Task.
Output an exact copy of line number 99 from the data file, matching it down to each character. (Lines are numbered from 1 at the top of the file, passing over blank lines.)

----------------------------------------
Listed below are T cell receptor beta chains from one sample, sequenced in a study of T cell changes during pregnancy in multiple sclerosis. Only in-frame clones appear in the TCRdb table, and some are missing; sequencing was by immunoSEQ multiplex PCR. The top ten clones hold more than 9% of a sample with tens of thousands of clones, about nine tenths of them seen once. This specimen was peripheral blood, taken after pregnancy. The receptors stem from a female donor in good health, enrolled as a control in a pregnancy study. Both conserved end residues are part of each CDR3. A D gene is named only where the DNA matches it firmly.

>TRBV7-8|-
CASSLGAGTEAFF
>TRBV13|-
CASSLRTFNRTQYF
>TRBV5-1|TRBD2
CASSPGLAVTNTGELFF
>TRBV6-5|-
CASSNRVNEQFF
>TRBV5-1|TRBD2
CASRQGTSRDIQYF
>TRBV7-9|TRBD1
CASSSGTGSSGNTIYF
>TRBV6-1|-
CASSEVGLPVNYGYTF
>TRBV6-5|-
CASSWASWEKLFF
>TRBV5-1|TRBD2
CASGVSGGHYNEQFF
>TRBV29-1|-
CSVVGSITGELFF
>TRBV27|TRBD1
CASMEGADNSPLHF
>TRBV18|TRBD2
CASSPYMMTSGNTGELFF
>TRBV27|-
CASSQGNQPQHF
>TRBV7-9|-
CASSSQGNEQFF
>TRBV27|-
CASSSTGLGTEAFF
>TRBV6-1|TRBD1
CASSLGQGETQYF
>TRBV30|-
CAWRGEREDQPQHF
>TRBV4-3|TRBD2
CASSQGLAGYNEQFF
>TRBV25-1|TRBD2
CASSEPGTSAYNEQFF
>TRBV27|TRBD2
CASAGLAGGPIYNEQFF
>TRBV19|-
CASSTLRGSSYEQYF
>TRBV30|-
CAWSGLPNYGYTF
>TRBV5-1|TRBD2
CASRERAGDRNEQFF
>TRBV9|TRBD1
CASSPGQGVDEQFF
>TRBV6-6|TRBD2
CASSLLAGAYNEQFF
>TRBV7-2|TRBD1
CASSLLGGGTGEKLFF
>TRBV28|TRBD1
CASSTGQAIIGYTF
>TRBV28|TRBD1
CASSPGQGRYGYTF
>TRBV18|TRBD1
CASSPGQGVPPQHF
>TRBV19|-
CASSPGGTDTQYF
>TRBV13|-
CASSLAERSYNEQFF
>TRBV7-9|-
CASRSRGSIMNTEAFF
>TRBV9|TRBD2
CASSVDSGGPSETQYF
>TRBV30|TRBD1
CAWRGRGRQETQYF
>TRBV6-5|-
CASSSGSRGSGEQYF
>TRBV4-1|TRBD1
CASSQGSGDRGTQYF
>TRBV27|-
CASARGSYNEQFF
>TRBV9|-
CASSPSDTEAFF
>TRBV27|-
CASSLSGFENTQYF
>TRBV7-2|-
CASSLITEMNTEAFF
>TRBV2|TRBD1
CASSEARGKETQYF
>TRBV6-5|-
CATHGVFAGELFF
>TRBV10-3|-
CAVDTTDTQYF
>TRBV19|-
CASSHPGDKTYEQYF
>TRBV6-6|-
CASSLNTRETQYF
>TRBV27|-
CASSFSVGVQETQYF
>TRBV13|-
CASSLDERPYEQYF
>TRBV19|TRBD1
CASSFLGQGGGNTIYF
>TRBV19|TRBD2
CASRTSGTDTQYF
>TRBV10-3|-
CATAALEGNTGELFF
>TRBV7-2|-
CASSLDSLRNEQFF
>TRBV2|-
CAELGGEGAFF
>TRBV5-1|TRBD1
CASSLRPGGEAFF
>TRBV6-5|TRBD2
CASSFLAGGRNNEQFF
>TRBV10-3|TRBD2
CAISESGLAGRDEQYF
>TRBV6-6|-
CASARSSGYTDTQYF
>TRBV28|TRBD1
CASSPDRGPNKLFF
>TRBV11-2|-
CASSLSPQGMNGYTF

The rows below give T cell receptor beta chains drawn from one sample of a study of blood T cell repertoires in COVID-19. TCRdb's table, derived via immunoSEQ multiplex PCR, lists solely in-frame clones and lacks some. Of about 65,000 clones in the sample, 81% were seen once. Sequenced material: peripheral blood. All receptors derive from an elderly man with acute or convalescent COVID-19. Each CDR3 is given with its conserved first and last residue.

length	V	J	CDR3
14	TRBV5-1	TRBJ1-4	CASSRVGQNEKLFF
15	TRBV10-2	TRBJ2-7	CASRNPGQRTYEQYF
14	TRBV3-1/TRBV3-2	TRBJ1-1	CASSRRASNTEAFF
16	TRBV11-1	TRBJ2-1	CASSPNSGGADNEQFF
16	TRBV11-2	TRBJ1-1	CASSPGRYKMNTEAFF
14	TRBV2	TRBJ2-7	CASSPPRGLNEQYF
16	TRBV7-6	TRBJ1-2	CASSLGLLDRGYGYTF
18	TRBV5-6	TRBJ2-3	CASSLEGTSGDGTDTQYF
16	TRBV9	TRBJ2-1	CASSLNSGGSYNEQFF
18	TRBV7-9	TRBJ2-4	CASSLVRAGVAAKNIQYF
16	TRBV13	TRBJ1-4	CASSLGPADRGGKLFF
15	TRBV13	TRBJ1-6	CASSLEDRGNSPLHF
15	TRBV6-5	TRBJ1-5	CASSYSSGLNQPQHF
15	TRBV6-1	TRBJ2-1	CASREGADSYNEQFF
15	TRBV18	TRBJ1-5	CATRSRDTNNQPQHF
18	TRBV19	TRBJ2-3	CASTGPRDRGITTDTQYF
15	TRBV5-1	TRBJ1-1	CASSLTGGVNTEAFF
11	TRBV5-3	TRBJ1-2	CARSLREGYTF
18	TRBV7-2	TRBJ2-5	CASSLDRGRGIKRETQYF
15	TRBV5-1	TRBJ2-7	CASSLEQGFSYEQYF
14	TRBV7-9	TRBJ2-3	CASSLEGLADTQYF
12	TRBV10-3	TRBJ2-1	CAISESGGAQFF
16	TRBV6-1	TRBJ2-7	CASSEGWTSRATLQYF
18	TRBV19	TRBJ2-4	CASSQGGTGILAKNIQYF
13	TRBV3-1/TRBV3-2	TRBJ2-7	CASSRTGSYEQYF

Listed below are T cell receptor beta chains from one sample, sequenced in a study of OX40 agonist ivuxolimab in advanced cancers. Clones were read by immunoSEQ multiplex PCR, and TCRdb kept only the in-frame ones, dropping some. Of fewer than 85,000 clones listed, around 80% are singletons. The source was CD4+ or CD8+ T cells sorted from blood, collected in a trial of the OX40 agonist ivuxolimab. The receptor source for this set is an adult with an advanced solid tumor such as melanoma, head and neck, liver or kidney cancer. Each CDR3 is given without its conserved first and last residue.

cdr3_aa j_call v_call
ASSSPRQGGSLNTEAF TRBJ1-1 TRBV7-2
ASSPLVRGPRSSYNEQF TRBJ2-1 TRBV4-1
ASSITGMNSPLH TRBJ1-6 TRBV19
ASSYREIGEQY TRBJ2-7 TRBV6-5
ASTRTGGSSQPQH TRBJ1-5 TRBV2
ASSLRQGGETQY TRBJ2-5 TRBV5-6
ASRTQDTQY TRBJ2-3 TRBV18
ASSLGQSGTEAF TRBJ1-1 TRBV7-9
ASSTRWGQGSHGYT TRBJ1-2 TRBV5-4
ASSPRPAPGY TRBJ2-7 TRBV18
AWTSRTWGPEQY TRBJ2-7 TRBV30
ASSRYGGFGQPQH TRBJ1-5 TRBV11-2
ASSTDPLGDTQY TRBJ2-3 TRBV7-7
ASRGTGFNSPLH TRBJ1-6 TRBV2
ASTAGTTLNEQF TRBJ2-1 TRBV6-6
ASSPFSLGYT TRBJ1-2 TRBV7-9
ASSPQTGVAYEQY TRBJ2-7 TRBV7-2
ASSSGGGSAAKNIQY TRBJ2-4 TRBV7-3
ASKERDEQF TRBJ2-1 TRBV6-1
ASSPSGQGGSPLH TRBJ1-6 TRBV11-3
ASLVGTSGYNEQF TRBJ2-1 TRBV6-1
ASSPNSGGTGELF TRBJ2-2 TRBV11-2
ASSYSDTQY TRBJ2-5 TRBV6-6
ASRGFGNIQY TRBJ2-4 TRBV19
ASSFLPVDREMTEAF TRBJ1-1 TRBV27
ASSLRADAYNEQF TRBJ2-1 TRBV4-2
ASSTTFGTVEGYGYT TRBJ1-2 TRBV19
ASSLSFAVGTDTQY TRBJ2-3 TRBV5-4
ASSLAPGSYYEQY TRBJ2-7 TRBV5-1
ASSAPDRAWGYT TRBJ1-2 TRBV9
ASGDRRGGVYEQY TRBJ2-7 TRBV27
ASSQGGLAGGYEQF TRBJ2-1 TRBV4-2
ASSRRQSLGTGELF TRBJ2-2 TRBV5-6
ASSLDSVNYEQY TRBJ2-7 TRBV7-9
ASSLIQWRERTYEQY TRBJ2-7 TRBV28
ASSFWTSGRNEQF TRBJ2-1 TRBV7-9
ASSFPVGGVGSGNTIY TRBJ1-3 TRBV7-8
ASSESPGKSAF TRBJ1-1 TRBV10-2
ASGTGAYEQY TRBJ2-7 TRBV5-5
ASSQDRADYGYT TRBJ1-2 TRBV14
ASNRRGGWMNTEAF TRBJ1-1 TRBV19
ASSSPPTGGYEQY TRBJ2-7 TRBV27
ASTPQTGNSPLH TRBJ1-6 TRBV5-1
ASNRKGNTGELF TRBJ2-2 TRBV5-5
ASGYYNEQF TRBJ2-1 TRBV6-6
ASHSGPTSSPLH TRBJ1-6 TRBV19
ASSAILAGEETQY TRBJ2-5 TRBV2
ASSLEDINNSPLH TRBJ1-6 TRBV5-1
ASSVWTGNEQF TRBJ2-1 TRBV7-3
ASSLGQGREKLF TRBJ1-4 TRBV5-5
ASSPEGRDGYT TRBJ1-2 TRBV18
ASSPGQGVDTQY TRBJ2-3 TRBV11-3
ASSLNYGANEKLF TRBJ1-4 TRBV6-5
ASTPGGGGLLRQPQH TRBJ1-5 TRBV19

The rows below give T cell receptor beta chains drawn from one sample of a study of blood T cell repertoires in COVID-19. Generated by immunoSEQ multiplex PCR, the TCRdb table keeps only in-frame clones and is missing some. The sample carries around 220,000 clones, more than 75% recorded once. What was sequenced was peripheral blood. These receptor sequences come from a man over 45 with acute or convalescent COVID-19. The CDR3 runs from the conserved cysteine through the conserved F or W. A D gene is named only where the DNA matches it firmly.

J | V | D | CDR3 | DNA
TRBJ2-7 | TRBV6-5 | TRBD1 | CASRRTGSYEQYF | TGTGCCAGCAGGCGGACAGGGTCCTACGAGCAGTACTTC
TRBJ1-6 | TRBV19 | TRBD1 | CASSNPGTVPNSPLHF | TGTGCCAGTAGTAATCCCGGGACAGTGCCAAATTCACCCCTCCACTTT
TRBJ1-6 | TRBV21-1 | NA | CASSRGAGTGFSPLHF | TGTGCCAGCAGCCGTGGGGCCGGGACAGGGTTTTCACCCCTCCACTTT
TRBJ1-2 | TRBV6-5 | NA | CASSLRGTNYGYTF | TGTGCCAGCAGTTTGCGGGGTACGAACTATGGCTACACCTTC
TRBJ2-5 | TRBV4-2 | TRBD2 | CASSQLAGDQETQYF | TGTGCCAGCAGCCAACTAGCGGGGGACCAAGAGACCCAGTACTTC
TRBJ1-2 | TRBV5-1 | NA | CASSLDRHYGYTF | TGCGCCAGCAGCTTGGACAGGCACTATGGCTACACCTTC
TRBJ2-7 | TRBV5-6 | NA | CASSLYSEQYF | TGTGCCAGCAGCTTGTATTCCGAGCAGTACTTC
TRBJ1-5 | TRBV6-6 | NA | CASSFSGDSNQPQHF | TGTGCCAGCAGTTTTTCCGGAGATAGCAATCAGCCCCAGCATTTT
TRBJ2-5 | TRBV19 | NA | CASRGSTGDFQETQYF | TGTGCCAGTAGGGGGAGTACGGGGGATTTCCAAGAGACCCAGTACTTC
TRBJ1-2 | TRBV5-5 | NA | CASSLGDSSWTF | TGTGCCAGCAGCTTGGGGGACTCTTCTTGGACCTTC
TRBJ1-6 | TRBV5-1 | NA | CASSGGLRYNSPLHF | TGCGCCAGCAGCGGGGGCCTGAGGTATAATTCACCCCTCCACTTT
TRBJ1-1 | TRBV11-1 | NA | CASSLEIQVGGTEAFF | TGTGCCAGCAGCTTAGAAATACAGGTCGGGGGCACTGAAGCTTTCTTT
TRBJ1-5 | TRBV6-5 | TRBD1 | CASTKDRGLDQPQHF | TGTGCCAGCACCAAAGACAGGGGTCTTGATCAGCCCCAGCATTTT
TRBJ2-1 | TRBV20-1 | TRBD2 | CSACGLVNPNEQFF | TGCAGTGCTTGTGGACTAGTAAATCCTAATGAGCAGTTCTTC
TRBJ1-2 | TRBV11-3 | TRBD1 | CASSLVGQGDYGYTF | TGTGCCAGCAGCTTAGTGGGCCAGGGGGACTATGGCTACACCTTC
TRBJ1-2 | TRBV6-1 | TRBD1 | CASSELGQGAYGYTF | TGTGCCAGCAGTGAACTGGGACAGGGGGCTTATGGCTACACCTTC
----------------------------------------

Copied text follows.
CASRTSGTDTQYF